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Pollinator Protection Fund in the news

We have partnered with nationwide non-profit the Monarch Joint Venture.

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Following pollinators in the global news with the latest news stories, facts and information!


Wasps are voracious predators of pest insects, produce powerful antibiotics in their venom, pollinate plants and even make a nutritious snack.

The benefits to humans of the much-hated insects are revealed in the first major scientific review of the ecosystem services they provide. It focused on the 33,000 known species of hunting wasps, which carry stings and live in every corner of the world.

Yellowjackets and hornets, the picnic pests that have given wasps a bad name, make up a small proportion of all wasp species. But even they provide help that is little known, such as hoovering up caterpillars on vegetable patches. Yellowjacket venom is also being investigated as a promising cancer treatment.



Pollinator Protection News,

Updates & Information


Right now we are working on our third Monarch Butterfly and Pollinator Garden in beautiful Bluebird Park, Laguna Beach, CA. This is thanks to our partnerships with the Monarch Joint Venture, the US Forest Services International Programs and the Laguna Beach Garden Club.

We are creating exciting and vibrant Western Monarch butterfly and pollinator gardens in Laguna Beaches Parks. Locations include Heisler Park, Bluebird Park in two locations and others TBA. 

 We plant native California flowers and shrubs to support Monarch butterflies, native Bees and other pollinators.

Educational signage in both English and Spanish can be found at our garden locations. 

We are very lucky to have a Monarch Butterfly overwintering site at San Clemente State Park in California. This state park is in dire need of habitat to support the overwintering monarch butterflies who spend the winter here in a grouping of Blue Gum Eucalyptus trees. During the winter when monarch butterflies are conserving their energy and in reproductive diapause (they cease to mate and lay eggs) - they seek to conserve their energy and will only fly up to an acre to find food. We are actively seeking funding for habitat creation at this state park to help the dwindling overwintering monarch population. This state park is listed as one of the top 50 overwintering sites in California. (Source: Xerces,  State of The Monarch Overwintering Sites in California.)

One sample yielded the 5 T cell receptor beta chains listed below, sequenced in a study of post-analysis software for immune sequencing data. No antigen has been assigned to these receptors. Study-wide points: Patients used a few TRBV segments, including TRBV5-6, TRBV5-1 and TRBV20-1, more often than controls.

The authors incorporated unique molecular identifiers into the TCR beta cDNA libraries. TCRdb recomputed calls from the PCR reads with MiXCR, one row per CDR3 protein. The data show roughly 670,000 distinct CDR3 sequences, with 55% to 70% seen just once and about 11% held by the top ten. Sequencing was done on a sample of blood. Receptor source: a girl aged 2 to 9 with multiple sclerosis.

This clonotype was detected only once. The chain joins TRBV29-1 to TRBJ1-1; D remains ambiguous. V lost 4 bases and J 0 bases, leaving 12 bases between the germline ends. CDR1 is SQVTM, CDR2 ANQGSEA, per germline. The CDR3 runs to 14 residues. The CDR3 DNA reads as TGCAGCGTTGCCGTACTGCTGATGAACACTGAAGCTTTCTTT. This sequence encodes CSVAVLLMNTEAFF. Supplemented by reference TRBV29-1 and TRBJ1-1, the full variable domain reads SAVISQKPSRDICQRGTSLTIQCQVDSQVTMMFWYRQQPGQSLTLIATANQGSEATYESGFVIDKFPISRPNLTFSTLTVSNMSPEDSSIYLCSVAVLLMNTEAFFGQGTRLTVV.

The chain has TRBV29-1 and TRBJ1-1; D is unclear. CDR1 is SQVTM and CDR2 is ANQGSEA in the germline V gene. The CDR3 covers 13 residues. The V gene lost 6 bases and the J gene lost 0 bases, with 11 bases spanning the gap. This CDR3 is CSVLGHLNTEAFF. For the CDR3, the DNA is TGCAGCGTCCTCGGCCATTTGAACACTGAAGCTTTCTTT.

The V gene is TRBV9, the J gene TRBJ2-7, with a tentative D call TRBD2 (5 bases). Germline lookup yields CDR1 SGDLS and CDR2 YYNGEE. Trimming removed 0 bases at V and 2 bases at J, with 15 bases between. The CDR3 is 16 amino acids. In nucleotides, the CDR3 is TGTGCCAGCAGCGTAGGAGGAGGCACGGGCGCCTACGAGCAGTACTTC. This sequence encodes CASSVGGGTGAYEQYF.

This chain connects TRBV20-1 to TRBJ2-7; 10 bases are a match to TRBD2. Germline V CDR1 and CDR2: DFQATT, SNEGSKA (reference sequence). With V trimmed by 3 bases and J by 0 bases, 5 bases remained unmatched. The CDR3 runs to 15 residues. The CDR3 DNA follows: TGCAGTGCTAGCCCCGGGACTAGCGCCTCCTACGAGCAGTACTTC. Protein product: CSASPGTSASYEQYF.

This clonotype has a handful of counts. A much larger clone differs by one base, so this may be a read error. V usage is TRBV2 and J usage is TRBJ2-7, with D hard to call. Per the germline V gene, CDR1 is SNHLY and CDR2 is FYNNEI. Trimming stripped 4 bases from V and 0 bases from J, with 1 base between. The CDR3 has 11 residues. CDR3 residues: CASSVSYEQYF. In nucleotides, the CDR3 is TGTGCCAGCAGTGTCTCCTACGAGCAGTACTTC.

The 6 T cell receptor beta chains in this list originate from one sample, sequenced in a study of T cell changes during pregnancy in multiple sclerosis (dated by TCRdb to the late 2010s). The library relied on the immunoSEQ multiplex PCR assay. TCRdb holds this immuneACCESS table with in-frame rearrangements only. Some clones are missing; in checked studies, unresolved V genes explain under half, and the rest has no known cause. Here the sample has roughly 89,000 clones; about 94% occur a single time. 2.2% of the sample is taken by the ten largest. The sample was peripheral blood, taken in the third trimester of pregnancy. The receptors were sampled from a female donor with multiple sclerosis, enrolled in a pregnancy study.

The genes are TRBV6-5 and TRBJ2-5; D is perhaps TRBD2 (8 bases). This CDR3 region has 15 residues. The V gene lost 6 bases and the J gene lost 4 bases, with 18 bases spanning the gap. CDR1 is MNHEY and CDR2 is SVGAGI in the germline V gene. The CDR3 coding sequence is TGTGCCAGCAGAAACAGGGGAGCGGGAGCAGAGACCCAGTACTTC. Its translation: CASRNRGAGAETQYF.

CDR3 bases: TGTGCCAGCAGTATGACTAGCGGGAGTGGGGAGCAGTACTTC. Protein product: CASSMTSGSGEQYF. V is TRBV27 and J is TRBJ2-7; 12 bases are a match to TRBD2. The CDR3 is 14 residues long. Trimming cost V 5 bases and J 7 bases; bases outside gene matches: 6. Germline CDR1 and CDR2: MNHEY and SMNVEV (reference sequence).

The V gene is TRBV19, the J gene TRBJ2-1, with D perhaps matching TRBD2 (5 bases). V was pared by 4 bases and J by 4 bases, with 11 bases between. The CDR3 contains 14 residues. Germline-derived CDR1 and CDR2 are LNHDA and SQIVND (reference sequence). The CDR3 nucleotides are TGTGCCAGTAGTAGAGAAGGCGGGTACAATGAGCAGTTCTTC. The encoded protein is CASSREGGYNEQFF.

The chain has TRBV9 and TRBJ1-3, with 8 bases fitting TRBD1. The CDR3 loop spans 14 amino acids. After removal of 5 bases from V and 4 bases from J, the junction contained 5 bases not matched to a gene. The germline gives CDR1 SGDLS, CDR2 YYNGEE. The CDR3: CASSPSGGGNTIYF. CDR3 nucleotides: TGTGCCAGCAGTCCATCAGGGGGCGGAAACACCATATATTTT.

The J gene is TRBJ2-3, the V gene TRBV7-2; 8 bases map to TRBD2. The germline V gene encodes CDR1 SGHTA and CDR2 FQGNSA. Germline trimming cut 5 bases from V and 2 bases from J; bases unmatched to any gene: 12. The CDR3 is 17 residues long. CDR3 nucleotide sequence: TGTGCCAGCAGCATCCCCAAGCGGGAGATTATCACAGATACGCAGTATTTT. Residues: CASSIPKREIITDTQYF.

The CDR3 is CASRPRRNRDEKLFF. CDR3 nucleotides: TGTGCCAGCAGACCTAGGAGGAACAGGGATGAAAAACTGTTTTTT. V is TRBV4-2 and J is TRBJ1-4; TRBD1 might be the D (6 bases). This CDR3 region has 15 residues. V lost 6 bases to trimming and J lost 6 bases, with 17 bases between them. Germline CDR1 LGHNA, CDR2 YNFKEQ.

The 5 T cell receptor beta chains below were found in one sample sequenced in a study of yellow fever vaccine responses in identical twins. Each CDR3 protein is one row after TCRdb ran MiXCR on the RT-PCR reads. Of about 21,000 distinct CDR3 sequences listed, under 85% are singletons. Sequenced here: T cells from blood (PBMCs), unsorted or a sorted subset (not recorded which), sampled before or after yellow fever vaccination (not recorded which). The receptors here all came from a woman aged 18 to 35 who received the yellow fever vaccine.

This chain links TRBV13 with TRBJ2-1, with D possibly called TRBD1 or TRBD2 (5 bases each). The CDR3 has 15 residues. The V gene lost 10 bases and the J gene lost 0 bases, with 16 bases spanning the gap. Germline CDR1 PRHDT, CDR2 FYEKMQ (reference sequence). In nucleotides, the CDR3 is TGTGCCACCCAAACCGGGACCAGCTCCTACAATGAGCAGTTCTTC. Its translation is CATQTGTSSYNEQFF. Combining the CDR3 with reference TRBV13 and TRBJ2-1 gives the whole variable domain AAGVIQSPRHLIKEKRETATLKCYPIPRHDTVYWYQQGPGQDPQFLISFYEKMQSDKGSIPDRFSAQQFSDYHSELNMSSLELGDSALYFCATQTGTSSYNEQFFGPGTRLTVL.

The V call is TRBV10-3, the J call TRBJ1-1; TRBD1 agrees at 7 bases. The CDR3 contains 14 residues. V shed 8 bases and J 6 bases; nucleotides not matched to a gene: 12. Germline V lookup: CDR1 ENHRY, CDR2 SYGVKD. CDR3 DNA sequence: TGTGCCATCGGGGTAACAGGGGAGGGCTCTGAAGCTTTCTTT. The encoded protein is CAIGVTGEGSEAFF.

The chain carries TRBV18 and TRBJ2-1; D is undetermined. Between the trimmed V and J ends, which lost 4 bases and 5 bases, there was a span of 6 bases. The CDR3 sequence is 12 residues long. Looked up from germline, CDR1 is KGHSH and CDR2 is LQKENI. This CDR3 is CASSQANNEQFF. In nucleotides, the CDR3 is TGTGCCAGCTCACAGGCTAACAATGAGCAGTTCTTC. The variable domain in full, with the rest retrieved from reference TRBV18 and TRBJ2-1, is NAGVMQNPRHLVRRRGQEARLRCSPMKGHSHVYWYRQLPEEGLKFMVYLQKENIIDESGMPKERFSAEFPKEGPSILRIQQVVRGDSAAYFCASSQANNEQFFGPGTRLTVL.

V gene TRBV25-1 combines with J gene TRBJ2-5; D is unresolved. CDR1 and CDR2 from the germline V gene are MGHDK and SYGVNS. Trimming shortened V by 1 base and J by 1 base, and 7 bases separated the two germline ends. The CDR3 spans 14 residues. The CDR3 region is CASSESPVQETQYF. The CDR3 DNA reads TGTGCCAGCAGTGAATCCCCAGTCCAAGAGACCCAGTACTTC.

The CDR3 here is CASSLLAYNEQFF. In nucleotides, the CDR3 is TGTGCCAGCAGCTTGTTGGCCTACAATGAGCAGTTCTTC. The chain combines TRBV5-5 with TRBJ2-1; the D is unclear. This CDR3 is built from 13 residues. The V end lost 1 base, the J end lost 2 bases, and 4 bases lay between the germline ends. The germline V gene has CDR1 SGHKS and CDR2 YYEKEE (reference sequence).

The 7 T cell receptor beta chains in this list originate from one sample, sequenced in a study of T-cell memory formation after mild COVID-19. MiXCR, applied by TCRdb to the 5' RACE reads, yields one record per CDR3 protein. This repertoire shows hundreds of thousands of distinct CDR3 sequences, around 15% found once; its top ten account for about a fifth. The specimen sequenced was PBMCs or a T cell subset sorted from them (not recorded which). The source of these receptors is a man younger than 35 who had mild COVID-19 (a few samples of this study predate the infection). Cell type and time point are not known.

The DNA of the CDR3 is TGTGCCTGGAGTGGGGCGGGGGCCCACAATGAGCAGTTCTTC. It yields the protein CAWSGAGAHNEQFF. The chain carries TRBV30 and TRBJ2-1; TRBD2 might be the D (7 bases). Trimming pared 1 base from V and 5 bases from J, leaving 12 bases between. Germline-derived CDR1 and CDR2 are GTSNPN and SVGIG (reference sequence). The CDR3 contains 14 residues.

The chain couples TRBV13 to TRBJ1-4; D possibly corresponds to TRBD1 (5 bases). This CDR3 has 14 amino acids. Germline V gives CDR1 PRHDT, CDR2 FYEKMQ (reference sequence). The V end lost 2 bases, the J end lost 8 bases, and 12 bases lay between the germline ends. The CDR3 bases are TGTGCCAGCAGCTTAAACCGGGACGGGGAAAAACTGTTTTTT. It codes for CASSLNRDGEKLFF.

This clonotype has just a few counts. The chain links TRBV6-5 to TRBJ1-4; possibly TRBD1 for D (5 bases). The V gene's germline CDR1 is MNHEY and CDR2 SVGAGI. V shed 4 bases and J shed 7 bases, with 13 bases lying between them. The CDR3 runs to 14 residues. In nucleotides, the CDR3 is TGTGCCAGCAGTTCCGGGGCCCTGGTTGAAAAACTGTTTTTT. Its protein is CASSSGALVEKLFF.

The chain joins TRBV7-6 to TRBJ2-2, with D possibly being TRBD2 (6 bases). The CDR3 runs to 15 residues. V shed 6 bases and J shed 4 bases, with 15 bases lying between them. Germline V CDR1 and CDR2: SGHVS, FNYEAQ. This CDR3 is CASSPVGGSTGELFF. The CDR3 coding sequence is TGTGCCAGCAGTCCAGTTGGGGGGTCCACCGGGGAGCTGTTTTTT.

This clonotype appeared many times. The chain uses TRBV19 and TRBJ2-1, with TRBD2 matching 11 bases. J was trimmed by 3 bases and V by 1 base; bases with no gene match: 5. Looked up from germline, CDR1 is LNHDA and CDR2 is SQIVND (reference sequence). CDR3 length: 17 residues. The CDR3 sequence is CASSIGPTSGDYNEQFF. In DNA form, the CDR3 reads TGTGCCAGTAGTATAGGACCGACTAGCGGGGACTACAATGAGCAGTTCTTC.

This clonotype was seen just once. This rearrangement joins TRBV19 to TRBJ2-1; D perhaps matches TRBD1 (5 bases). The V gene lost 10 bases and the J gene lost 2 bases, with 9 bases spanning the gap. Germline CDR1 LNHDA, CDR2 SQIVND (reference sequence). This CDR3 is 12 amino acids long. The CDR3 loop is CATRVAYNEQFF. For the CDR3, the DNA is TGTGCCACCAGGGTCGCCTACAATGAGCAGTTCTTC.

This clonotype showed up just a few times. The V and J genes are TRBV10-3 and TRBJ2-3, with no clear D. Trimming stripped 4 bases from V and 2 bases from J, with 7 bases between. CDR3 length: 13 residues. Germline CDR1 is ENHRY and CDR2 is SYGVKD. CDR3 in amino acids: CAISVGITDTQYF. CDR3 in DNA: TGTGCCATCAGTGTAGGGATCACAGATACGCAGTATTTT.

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Bumblebees play a key role in pollinating crops such as tomatoes, squash and berries.


Bumblebees are in drastic decline across Europe and North America owing to hotter and more frequent extremes in temperatures, scientists leading a study at Ottawa university say.

Their study suggests the likelihood of a bumblebee population surviving in any given place has declined by 30% in the course of a single human generation.

Peter Soroye, a PhD student at the University of Ottawa and the study’s lead author, said: “We found that populations were disappearing in areas where the temperatures had gotten hotter. If declines continue at this pace, many of these species could vanish forever within a few decades.”

The team used data collected over a 115-year period on 66 bumblebee species across North America and Europe to develop a model simulating “climate chaos” scenarios. They were able to see how bumblebee populations had changed over the years by comparing where the insects were now to where they used to be.

Prof Jeremy Kerr, of the University of Ottawa and the study’s senior author, said: “This work also holds out hope by implying ways that we might take the sting out of climate change for these and other organisms by maintaining habitats that offer shelter, like trees, shrubs or slopes, that could let bumblebees get out of the heat.

“Ultimately, we must address climate change itself and every action we take to reduce emissions will help.”

Source: The Guardian Newspaper UK


​Insects In Global Decline: 

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